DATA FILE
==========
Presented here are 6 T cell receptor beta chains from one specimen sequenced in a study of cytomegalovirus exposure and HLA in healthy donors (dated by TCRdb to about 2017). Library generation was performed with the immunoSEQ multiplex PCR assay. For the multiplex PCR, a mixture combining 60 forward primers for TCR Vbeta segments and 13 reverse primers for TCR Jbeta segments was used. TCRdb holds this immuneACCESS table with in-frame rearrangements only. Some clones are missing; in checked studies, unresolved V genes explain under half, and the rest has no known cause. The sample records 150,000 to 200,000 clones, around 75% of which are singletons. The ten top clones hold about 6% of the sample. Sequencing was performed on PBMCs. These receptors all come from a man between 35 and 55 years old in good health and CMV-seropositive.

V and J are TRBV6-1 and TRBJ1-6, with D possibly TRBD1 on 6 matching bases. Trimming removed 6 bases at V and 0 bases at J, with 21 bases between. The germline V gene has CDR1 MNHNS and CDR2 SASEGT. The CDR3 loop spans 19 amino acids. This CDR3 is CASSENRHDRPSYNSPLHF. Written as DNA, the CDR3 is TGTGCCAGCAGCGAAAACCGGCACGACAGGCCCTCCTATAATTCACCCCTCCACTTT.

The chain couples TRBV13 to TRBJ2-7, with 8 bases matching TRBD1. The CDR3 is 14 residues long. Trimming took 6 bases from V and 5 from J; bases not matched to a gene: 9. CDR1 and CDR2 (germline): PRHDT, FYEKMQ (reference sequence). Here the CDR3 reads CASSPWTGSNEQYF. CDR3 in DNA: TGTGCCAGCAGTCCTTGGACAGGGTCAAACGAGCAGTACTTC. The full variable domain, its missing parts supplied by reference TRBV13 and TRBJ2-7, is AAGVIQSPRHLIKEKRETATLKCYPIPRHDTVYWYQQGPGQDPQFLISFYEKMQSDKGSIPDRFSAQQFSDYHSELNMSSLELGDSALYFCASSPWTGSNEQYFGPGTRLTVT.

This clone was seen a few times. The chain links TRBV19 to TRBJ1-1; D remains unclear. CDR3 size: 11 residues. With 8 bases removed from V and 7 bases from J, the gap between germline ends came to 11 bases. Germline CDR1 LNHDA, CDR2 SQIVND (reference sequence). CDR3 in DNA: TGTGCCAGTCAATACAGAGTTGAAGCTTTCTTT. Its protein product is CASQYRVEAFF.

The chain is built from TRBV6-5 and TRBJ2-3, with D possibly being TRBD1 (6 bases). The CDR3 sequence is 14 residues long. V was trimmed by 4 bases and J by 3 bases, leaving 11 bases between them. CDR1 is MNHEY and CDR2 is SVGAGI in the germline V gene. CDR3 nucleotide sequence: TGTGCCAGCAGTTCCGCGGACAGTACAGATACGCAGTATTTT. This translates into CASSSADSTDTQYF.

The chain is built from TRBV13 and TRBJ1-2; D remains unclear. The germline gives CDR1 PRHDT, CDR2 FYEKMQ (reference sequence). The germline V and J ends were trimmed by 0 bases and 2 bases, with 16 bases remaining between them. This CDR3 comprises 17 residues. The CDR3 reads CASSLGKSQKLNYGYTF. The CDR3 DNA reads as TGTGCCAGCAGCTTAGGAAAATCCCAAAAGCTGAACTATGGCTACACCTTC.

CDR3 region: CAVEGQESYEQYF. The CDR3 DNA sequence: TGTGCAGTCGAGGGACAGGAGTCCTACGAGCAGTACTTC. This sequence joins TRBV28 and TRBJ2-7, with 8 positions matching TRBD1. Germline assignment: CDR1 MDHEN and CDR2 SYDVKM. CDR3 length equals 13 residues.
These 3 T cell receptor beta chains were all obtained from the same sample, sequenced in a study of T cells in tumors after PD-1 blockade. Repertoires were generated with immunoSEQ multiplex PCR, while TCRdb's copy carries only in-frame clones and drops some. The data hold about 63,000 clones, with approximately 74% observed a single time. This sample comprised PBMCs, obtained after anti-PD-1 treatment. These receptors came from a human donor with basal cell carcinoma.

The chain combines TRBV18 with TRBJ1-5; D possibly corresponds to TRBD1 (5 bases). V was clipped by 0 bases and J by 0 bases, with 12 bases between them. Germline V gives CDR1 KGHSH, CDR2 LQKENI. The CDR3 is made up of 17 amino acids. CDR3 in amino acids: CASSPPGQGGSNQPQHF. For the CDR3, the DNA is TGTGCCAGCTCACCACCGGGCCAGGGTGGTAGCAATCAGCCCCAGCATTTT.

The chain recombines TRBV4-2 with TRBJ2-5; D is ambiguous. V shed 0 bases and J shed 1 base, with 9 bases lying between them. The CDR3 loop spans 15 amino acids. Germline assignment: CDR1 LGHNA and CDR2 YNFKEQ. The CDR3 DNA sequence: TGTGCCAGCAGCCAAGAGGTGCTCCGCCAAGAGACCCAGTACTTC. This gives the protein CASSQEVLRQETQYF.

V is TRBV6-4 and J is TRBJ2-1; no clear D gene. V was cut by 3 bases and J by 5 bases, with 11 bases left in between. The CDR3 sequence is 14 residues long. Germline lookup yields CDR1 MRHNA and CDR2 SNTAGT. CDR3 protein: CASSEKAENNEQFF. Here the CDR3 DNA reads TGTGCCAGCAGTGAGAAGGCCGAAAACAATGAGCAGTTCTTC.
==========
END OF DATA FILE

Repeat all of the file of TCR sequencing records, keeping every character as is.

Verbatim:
Presented here are 6 T cell receptor beta chains from one specimen sequenced in a study of cytomegalovirus exposure and HLA in healthy donors (dated by TCRdb to about 2017). Library generation was performed with the immunoSEQ multiplex PCR assay. For the multiplex PCR, a mixture combining 60 forward primers for TCR Vbeta segments and 13 reverse primers for TCR Jbeta segments was used. TCRdb holds this immuneACCESS table with in-frame rearrangements only. Some clones are missing; in checked studies, unresolved V genes explain under half, and the rest has no known cause. The sample records 150,000 to 200,000 clones, around 75% of which are singletons. The ten top clones hold about 6% of the sample. Sequencing was performed on PBMCs. These receptors all come from a man between 35 and 55 years old in good health and CMV-seropositive.

V and J are TRBV6-1 and TRBJ1-6, with D possibly TRBD1 on 6 matching bases. Trimming removed 6 bases at V and 0 bases at J, with 21 bases between. The germline V gene has CDR1 MNHNS and CDR2 SASEGT. The CDR3 loop spans 19 amino acids. This CDR3 is CASSENRHDRPSYNSPLHF. Written as DNA, the CDR3 is TGTGCCAGCAGCGAAAACCGGCACGACAGGCCCTCCTATAATTCACCCCTCCACTTT.

The chain couples TRBV13 to TRBJ2-7, with 8 bases matching TRBD1. The CDR3 is 14 residues long. Trimming took 6 bases from V and 5 from J; bases not matched to a gene: 9. CDR1 and CDR2 (germline): PRHDT, FYEKMQ (reference sequence). Here the CDR3 reads CASSPWTGSNEQYF. CDR3 in DNA: TGTGCCAGCAGTCCTTGGACAGGGTCAAACGAGCAGTACTTC. The full variable domain, its missing parts supplied by reference TRBV13 and TRBJ2-7, is AAGVIQSPRHLIKEKRETATLKCYPIPRHDTVYWYQQGPGQDPQFLISFYEKMQSDKGSIPDRFSAQQFSDYHSELNMSSLELGDSALYFCASSPWTGSNEQYFGPGTRLTVT.

This clone was seen a few times. The chain links TRBV19 to TRBJ1-1; D remains unclear. CDR3 size: 11 residues. With 8 bases removed from V and 7 bases from J, the gap between germline ends came to 11 bases. Germline CDR1 LNHDA, CDR2 SQIVND (reference sequence). CDR3 in DNA: TGTGCCAGTCAATACAGAGTTGAAGCTTTCTTT. Its protein product is CASQYRVEAFF.

The chain is built from TRBV6-5 and TRBJ2-3, with D possibly being TRBD1 (6 bases). The CDR3 sequence is 14 residues long. V was trimmed by 4 bases and J by 3 bases, leaving 11 bases between them. CDR1 is MNHEY and CDR2 is SVGAGI in the germline V gene. CDR3 nucleotide sequence: TGTGCCAGCAGTTCCGCGGACAGTACAGATACGCAGTATTTT. This translates into CASSSADSTDTQYF.

The chain is built from TRBV13 and TRBJ1-2; D remains unclear. The germline gives CDR1 PRHDT, CDR2 FYEKMQ (reference sequence). The germline V and J ends were trimmed by 0 bases and 2 bases, with 16 bases remaining between them. This CDR3 comprises 17 residues. The CDR3 reads CASSLGKSQKLNYGYTF. The CDR3 DNA reads as TGTGCCAGCAGCTTAGGAAAATCCCAAAAGCTGAACTATGGCTACACCTTC.

CDR3 region: CAVEGQESYEQYF. The CDR3 DNA sequence: TGTGCAGTCGAGGGACAGGAGTCCTACGAGCAGTACTTC. This sequence joins TRBV28 and TRBJ2-7, with 8 positions matching TRBD1. Germline assignment: CDR1 MDHEN and CDR2 SYDVKM. CDR3 length equals 13 residues.
These 3 T cell receptor beta chains were all obtained from the same sample, sequenced in a study of T cells in tumors after PD-1 blockade. Repertoires were generated with immunoSEQ multiplex PCR, while TCRdb's copy carries only in-frame clones and drops some. The data hold about 63,000 clones, with approximately 74% observed a single time. This sample comprised PBMCs, obtained after anti-PD-1 treatment. These receptors came from a human donor with basal cell carcinoma.

The chain combines TRBV18 with TRBJ1-5; D possibly corresponds to TRBD1 (5 bases). V was clipped by 0 bases and J by 0 bases, with 12 bases between them. Germline V gives CDR1 KGHSH, CDR2 LQKENI. The CDR3 is made up of 17 amino acids. CDR3 in amino acids: CASSPPGQGGSNQPQHF. For the CDR3, the DNA is TGTGCCAGCTCACCACCGGGCCAGGGTGGTAGCAATCAGCCCCAGCATTTT.

The chain recombines TRBV4-2 with TRBJ2-5; D is ambiguous. V shed 0 bases and J shed 1 base, with 9 bases lying between them. The CDR3 loop spans 15 amino acids. Germline assignment: CDR1 LGHNA and CDR2 YNFKEQ. The CDR3 DNA sequence: TGTGCCAGCAGCCAAGAGGTGCTCCGCCAAGAGACCCAGTACTTC. This gives the protein CASSQEVLRQETQYF.

V is TRBV6-4 and J is TRBJ2-1; no clear D gene. V was cut by 3 bases and J by 5 bases, with 11 bases left in between. The CDR3 sequence is 14 residues long. Germline lookup yields CDR1 MRHNA and CDR2 SNTAGT. CDR3 protein: CASSEKAENNEQFF. Here the CDR3 DNA reads TGTGCCAGCAGTGAGAAGGCCGAAAACAATGAGCAGTTCTTC.